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Weber State guard Davion Berry battles to get off a shot against the defense of Arizona guard Nick Johnson during the first half in a second-round game in the NCAA college basketball tournament Friday, March 21, 2014, in San Diego. (AP Photo/Gregory Bull)
NCAA West Region: Arizona eyes long run after beating Weber State
West Region » UA coach says he may have Weber to thank if team keeps winning.
First Published Mar 21 2014 06:51 pm • Last Updated Mar 21 2014 11:04 pm

San Diego • If Arizona makes a deep run in the NCAA Tournament, coach Sean Miller says the Wildcats might have to thank Weber State.

Arizona, the top-seed in the West Region, defeated No. 16 Weber on Friday at Viejas Arena, 68-59.

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After the Wildcats advanced to the Round of 32, Miller said, "Weber State was playing great basketball today. No question, it was a good game for us to play. It reminded us how hard it is to play in this tournament."

On paper, Arizona will have more difficult tasks than defeating the regular-season and tournament championship from the Big Sky Conference.

But Miller isn’t so sure: "Someone said, moving forward, it’s only going to get tougher. I don’t believe that. Weber State is … well-coached. A disciplined team. Just great."

NBA prospects Nick Johnson and Aaron Gordon were the key players in Arizona’s win.

Johnson finished with 18 points, including a clutch three after a pass from Gordon that gave the Wildcats a 63-51 lead with 4:10 remaining.

"Aaron got it in the post and found me on the wing," Johnson said. "I just knocked it down. … In the NCAA Tournament, you’ve got to knock down shots. That’s what happened."

Arizona overcame an early 7-0 deficit. The Wildcats failed to convert seven straight possessions before Gabe York finally scored on a steal and layup with 15:08 remaining in the first half.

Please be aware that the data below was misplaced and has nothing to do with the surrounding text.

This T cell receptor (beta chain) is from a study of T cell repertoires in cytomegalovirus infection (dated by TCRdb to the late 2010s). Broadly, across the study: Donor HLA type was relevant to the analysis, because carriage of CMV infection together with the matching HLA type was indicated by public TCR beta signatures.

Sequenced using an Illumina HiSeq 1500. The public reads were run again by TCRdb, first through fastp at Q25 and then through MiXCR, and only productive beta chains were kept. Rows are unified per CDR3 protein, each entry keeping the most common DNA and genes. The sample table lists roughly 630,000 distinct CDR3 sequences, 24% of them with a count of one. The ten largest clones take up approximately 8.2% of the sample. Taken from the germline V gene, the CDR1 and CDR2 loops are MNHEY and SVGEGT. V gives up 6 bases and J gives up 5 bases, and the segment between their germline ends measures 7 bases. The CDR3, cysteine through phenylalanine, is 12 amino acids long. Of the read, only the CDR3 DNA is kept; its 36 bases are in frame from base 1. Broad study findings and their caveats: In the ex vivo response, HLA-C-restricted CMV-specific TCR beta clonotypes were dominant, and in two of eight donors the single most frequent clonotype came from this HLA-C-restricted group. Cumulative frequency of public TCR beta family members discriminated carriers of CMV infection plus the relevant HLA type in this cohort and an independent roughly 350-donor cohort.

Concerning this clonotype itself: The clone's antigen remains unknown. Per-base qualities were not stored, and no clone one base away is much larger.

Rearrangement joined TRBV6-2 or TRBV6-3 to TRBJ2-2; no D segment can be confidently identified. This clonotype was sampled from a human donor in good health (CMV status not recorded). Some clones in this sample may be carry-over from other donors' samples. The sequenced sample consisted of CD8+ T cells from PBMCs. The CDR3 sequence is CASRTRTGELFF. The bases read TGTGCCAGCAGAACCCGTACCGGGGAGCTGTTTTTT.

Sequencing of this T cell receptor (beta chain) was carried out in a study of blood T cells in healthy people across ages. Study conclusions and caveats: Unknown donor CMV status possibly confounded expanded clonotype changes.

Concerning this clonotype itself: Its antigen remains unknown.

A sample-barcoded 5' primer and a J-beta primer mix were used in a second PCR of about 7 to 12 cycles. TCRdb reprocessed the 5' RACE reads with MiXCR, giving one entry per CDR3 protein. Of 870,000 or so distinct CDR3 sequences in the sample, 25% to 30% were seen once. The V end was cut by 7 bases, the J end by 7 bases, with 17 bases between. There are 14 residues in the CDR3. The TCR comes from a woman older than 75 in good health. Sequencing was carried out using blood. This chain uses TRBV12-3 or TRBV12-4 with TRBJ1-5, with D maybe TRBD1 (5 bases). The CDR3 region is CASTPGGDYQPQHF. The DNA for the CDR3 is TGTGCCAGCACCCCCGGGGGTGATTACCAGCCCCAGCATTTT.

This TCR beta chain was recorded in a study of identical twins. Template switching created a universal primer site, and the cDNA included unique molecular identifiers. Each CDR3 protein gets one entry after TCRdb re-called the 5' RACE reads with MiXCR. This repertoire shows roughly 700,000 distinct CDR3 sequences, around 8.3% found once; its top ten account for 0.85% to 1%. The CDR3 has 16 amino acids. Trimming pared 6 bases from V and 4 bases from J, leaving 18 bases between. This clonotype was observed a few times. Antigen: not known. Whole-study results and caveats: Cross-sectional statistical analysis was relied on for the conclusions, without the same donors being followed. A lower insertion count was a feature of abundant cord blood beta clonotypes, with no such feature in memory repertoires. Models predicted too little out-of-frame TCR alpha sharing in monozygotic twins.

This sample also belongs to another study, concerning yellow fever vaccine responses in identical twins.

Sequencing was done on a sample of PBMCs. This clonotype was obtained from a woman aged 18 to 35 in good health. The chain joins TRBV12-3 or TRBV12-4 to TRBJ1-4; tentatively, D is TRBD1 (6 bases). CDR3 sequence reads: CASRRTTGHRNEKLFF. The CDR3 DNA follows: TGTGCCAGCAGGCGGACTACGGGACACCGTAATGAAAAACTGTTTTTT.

"I thought we had some anxiety — dropped balls, missed shots," Miller said. " … [But] once we got through that stretch we played some really good basketball."


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Arizona controlled most of the game because of its defense.

Weber State made six of its 24 field-goal attempts in the first half and ended up shooting 30.2 percent for the game. Arizona blocked 12 shots, including five by 7-foot center Kaleb Tarczewski and five by Gordon.

"They’re our anchors down low," Johnson said. " … Kaleb and Aaron have done a great job of altering shots and blocking shots all year and you saw that [again] today."

Weber State stayed in the game from the foul line. The Wildcats made 20 of their 23 free throws. Berry was 10-for-10, including eight straight in the second half.

According to Miller, Arizona committed five fouls when the shot clock had run inside five seconds.

"Just a complete lack of discipline — a lack of concentration," he said. "You’re going to foul in the game of basketball but the silly reach-ins, especially when the shot clock is that low, makes it difficult."

Miller was more pleased about the blocked shots.

"Our length around the basket has been good for us all year and it helped us today," he said.

Weber State coach Randy Rahe agreed.

"That team can really, really guard," he said. "That’s the best defensive team I’ve seen since I’ve been at Weber State. They don’t make mistakes … and that’s going to propel them into a long run in the tournament."



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